The latest sales mean the government has recovered over £19.5bn of the £20.3bn taxpayers injected into the bank during the financial crisis.
On 9 January 2017, the government announced it had passed a significant milestone in returning Lloyds to the private sector when it confirmed it was no longer the bank’s largest shareholder.
Economic Secretary to the Treasury, Simon Kirby, said: “Lloyds’ recent annual results show that we are in a good position to reduce our shareholding further and expect to recover all of the money taxpayers injected into the bank during the financial crisis.”
Laith Khalaf, senior analyst at Hargreaves Lansdown, said: “The finish line is now within sight for the UK taxpayer, who can look forward to recovering all the money pumped into Lloyds during the financial crisis. Meanwhile Lloyds continues to make ground in its quest to become a normal, fully privatised bank.”
Lloyds’ share price was badly hit by Brexit, plummeting by more than a third in the fortnight following the referendum result.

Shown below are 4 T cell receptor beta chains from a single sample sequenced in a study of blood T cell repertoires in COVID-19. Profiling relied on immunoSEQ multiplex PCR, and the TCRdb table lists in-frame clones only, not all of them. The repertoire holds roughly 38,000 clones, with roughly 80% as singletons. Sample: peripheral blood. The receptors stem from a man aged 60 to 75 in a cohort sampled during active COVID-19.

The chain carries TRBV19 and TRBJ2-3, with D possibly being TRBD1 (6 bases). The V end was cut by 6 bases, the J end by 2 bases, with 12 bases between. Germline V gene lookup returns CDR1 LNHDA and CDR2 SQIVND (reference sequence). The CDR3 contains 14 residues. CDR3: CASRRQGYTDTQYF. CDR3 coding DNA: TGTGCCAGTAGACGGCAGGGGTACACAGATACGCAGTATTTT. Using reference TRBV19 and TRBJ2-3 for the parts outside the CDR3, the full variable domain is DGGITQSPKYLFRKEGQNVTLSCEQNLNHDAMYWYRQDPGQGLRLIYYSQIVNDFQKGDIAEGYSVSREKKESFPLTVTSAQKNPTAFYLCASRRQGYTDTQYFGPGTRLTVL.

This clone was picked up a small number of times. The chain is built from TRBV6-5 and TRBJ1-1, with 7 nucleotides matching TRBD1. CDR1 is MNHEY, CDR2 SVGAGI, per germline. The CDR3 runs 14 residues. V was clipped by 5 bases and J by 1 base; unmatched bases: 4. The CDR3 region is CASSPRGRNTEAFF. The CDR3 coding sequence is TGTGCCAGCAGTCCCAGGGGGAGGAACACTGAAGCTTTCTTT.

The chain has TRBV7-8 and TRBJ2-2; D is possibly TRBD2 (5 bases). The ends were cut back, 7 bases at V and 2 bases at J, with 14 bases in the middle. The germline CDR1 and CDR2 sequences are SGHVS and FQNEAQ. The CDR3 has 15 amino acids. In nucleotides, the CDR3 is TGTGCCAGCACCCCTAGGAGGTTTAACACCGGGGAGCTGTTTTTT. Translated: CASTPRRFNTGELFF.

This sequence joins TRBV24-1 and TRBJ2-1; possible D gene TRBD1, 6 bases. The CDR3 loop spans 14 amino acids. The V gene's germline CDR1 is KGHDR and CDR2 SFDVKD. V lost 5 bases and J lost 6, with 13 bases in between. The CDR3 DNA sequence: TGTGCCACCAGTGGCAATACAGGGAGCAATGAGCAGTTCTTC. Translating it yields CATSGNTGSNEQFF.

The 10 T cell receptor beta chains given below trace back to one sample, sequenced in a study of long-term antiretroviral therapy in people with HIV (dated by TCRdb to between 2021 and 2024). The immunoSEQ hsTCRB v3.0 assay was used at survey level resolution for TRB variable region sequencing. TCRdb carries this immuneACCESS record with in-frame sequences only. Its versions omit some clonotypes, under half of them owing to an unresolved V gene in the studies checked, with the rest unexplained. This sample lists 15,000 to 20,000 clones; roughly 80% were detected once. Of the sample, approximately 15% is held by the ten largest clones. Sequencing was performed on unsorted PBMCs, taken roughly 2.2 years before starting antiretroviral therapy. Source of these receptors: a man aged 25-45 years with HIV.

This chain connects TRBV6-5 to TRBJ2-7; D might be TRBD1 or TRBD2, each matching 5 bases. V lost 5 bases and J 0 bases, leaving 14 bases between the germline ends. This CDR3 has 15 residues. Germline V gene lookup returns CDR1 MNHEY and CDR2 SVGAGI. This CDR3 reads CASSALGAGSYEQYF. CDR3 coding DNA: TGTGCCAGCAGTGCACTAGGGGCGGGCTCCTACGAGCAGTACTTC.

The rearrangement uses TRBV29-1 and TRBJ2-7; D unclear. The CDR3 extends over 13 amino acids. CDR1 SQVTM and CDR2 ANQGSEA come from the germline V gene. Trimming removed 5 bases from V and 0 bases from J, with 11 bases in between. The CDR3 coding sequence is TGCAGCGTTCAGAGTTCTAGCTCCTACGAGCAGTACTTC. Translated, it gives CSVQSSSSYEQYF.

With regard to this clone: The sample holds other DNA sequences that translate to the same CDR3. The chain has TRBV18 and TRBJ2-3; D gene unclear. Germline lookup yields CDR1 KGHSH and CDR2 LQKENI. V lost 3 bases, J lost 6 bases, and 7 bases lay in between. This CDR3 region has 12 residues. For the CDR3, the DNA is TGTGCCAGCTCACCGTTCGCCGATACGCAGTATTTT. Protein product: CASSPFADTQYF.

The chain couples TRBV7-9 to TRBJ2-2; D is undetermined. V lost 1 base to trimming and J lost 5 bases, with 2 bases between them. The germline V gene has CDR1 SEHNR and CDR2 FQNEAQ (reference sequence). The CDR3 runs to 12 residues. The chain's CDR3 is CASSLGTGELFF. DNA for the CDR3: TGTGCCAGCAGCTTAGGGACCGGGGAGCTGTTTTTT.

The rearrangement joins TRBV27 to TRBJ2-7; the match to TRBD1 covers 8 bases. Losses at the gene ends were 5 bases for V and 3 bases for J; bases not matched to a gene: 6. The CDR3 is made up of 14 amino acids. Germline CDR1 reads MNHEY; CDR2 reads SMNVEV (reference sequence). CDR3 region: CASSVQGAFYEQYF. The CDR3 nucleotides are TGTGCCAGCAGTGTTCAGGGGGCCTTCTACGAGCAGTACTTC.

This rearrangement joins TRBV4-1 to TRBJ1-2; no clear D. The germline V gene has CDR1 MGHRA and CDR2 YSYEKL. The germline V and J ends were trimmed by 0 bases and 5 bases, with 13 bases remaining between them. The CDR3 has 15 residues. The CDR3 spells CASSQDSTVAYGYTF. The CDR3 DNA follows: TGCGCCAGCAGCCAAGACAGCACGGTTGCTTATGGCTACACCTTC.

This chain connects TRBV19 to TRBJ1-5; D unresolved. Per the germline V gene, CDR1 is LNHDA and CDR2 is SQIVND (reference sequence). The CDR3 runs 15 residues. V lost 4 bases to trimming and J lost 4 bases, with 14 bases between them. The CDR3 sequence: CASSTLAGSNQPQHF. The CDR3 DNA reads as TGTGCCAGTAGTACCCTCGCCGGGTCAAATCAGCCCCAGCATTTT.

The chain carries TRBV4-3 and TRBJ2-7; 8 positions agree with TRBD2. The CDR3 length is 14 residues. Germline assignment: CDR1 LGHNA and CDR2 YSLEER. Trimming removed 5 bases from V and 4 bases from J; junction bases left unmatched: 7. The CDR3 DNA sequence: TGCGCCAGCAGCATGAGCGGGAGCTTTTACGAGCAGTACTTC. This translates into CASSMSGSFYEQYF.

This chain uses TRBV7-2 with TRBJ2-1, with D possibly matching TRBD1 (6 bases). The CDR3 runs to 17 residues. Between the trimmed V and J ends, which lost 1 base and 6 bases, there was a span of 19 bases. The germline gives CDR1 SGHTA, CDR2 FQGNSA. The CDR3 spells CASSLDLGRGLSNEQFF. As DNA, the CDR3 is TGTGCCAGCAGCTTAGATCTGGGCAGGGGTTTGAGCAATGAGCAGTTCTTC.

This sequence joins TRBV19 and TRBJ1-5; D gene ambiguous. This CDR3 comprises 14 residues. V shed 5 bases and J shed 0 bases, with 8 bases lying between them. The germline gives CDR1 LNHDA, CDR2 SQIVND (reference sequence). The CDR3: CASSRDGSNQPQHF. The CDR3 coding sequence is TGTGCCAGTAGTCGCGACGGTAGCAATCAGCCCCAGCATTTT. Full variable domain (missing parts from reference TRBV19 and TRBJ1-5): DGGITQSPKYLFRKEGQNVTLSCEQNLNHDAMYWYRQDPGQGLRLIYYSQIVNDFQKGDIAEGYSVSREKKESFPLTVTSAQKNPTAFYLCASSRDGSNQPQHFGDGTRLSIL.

“Since then Lloyds has recovered much of its poise, thanks to some decent numbers from the bank itself and from the wider economy, and the shares now trade close to where they stood before the Brexit vote,” said Khalaf.
“The current share price is 68p, while on 23 June 2016 the stock changed hands for 72p when the closing bell rang for the last time before the referendum result was announced.
“Based on the current Lloyds’ share price, selling its remaining stake in the bank would net the Exchequer somewhere in the region of £1.5 billion, comfortably taking it over the threshold needed to break even on the bailout.”